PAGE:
By using sensors and brakes, it keeps your car stable for some seconds as you scramble to switch from braking to accelerating after stopping on an incline—a red light or bumper-to-bumper traffic.

How Long Should Hill Assist Hold after Release?

After your car’s sensors communicate with the ECU, it interprets the data and decides when to hold the brakes. Torque sensors, angle sensors, brake actuator, and wheel speed sensors provide the data for the ECU.

The ECU considers the hill’s angle and your car’s weight, then applies the requisite pressure to hold your car in position before it speeds uphill. When you release the foot brake pedal, HAC steps in to maintain the brake pressure for about two to five seconds.

Even though the duration ranges from one car model to another, it usually falls between two to three seconds. In these few seconds, you can press the gas pedal without panicking about whether your car will roll backward.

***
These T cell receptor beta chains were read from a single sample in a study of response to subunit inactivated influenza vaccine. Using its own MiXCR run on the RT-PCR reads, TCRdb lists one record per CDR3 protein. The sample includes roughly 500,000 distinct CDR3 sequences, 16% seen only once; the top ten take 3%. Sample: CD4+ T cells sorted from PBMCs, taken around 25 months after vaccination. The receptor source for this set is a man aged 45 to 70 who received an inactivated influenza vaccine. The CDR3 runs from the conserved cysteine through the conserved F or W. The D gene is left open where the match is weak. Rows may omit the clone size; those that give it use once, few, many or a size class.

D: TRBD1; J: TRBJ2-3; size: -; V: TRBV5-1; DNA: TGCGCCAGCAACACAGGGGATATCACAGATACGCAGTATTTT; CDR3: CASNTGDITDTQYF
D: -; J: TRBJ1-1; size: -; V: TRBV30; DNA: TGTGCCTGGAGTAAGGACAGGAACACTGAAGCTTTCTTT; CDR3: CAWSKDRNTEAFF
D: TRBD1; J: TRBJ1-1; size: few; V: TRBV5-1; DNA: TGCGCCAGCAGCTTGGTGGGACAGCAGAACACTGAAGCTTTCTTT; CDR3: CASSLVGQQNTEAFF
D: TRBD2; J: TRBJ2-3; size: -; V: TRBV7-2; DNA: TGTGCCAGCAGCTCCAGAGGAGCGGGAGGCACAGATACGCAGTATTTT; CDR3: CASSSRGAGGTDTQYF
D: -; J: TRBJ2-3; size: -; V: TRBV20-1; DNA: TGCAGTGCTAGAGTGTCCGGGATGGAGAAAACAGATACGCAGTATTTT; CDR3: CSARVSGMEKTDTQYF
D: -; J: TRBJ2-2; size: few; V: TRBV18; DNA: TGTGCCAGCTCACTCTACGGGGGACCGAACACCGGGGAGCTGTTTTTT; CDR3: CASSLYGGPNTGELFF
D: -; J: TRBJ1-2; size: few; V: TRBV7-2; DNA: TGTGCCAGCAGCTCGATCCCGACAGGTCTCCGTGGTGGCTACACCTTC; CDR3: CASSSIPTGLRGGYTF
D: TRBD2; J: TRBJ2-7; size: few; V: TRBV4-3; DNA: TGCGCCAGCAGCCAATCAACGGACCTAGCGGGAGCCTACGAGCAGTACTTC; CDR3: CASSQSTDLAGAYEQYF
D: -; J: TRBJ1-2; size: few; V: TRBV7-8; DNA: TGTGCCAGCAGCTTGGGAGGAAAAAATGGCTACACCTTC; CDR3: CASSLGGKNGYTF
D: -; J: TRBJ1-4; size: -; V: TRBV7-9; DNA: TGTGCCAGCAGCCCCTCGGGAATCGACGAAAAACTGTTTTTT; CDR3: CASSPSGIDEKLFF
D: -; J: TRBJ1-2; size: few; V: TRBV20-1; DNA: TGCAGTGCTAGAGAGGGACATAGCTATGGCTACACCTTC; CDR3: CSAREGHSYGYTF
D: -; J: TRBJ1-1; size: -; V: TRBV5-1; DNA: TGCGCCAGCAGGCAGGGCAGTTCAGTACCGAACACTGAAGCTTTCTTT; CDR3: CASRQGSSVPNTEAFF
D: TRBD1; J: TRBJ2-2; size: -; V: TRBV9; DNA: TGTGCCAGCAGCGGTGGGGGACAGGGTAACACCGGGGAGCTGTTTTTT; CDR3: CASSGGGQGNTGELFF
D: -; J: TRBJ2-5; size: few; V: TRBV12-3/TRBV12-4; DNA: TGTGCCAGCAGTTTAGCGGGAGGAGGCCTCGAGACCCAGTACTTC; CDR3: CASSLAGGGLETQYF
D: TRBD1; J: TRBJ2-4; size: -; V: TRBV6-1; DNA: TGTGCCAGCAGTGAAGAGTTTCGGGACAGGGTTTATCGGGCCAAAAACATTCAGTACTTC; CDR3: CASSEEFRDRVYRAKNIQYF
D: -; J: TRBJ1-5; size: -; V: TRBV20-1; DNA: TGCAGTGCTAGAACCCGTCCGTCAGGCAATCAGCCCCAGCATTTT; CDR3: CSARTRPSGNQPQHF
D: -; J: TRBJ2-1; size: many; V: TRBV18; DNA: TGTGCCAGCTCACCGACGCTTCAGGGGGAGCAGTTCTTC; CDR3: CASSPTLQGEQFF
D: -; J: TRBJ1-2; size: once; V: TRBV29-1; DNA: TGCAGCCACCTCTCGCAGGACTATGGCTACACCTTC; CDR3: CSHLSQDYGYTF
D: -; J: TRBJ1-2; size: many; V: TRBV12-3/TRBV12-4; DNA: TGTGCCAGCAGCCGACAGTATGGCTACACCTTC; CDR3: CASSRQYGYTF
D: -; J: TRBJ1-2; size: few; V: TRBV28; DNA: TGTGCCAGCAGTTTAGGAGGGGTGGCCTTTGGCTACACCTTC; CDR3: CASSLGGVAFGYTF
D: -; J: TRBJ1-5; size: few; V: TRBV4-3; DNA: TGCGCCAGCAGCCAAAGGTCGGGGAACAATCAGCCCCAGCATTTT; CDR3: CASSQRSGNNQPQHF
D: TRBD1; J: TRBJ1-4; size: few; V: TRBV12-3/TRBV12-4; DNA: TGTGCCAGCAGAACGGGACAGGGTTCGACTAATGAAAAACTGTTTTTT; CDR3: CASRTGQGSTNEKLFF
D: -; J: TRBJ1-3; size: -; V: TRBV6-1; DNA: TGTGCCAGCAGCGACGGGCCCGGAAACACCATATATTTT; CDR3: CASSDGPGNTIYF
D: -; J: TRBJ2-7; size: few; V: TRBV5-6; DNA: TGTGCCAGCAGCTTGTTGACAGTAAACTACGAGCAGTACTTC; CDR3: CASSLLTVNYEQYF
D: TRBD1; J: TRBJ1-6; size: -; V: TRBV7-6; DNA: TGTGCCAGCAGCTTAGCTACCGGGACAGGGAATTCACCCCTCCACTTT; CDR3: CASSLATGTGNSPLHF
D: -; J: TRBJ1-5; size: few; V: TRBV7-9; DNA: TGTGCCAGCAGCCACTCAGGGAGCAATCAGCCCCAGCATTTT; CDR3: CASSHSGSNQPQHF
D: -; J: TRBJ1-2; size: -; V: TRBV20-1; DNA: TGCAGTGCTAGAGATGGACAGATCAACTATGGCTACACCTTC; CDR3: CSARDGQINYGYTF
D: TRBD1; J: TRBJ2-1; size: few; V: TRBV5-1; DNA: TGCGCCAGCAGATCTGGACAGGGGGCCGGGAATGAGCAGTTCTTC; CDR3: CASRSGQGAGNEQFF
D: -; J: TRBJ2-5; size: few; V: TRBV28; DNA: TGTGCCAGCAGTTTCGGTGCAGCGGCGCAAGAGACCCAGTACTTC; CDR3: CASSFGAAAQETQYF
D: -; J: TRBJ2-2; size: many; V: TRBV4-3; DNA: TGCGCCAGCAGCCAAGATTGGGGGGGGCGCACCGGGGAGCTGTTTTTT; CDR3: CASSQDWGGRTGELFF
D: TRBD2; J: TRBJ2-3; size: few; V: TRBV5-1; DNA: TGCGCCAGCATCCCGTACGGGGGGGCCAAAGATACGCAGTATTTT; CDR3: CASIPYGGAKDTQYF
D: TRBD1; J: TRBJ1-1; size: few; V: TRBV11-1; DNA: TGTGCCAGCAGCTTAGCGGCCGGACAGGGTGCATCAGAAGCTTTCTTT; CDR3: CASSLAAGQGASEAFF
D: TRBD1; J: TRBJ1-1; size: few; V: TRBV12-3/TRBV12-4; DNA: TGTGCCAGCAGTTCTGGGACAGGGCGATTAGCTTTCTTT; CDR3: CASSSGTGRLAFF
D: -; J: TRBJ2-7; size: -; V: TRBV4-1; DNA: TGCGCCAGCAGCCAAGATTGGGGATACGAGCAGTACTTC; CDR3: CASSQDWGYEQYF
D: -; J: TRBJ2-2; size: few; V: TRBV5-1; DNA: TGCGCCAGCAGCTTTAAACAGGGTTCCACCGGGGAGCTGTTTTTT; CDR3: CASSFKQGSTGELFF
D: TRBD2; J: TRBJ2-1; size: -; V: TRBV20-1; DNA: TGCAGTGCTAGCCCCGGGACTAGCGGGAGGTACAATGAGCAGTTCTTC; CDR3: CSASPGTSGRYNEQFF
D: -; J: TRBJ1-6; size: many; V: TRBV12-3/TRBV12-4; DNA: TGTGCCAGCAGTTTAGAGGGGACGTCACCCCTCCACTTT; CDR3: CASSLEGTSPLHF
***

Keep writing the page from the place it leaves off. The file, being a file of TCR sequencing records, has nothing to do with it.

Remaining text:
Of note, most hill start assist systems fall into one of three categories, depending on your manufacturer and model. They vary according to the sensors they include, and the categories are:

  • Basic hill start assist systems
  • Medium-level hill start assist systems
  • Premium-level hill start assist systems

The higher systems have more sensors that increase the range of duties the hill start assist can provide. For example, the hill-decline sensor in the premium level category allows for reversing when your vehicle stops at a downhill angle.

Is Hill Assist Important?

How Long Should Hill Assist Hold after Release?

Hill assist provides convenience and extra protection against the risk of collision or accidents, so it is useful. Whether it is important will depend on your preference and your location, and it may be necessary if you:

  1. Live around or regularly visit areas with steep-sloped roads
  2. You are an amateur driver or a driver who finds it challenging to navigate multi-level parking with ramps or underground parking.
  3. Drive on flyovers that have constant stop-and-go traffic.
  4. Use a modern automatic car with more torque—they have more slippage, and it may not be easy to maneuver steep inclines without hill assist.